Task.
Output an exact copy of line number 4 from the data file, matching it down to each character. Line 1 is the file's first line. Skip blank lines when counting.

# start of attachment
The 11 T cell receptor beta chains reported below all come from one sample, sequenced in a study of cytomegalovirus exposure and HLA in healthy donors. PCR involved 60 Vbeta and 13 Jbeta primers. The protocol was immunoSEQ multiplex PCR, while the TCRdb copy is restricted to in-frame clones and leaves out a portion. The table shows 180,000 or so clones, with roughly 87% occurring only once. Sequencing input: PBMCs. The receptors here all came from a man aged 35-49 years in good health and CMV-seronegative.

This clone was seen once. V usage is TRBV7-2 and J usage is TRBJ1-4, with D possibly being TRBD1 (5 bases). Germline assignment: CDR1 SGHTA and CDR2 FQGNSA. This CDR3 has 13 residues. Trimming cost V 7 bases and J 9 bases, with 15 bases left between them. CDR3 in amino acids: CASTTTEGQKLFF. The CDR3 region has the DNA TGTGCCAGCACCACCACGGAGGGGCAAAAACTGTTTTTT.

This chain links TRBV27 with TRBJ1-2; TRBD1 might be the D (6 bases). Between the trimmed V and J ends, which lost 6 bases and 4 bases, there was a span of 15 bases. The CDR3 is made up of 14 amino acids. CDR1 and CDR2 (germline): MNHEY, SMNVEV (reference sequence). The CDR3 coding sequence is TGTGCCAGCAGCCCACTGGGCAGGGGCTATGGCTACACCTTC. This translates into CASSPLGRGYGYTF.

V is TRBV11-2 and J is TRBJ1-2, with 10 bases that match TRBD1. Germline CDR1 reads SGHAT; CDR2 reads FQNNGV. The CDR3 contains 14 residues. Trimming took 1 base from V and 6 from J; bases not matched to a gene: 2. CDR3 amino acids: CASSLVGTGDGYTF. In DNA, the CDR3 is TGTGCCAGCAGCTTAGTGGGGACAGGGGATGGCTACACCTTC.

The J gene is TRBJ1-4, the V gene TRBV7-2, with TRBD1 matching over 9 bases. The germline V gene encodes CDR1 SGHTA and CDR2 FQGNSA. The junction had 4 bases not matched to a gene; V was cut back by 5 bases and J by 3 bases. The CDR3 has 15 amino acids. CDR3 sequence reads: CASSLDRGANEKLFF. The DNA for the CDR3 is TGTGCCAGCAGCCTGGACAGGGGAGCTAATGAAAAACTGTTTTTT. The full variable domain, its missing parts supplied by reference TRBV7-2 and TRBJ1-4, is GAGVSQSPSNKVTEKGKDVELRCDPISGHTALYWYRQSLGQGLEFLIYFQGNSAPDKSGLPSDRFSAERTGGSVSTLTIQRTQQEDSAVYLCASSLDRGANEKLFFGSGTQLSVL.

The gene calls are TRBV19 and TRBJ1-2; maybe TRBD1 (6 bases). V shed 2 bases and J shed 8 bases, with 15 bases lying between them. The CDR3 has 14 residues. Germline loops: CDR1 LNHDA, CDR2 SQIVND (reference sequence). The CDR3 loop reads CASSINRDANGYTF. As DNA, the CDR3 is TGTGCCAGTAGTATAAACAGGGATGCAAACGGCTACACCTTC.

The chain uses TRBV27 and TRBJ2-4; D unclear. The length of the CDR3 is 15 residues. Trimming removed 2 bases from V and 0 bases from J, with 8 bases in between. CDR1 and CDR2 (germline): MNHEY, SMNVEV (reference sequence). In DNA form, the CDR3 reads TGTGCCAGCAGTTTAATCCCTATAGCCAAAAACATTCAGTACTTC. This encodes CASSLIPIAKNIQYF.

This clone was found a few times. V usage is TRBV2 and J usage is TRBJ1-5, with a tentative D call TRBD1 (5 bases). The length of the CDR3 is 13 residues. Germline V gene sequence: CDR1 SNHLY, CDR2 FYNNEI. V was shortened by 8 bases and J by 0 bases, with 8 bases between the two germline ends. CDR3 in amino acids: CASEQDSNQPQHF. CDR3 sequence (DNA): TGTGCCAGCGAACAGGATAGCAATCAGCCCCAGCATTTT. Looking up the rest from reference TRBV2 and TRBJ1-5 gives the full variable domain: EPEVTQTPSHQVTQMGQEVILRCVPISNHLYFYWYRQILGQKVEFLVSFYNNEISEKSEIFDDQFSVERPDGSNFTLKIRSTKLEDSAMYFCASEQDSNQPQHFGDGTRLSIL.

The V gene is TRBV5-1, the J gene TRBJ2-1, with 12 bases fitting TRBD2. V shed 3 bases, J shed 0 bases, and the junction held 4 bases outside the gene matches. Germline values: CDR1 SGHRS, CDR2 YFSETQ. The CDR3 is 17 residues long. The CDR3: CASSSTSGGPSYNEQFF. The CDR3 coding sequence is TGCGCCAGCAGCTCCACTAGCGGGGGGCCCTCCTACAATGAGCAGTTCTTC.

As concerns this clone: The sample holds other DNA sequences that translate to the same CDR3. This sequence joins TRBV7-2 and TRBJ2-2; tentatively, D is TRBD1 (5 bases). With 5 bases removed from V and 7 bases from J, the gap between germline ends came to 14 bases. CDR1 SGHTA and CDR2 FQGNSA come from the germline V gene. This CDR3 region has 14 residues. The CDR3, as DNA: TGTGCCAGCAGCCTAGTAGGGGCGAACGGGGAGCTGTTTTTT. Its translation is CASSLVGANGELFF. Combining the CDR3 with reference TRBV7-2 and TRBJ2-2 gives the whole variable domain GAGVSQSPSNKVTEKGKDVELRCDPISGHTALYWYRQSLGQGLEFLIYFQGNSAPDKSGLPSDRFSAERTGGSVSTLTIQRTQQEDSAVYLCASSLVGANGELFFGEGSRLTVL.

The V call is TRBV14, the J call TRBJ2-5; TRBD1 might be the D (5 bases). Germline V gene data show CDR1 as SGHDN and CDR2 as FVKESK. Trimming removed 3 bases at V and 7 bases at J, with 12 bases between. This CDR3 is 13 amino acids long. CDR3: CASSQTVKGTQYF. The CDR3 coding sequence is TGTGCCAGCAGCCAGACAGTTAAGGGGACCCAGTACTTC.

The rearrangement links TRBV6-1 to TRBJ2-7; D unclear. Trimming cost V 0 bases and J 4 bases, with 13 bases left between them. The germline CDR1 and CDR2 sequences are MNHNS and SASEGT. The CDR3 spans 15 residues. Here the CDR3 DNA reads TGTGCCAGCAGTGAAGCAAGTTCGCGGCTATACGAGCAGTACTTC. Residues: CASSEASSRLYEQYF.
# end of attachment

V is TRBV11-2 and J is TRBJ1-2, with 10 bases that match TRBD1. Germline CDR1 reads SGHAT; CDR2 reads FQNNGV. The CDR3 contains 14 residues. Trimming took 1 base from V and 6 from J; bases not matched to a gene: 2. CDR3 amino acids: CASSLVGTGDGYTF. In DNA, the CDR3 is TGTGCCAGCAGCTTAGTGGGGACAGGGGATGGCTACACCTTC.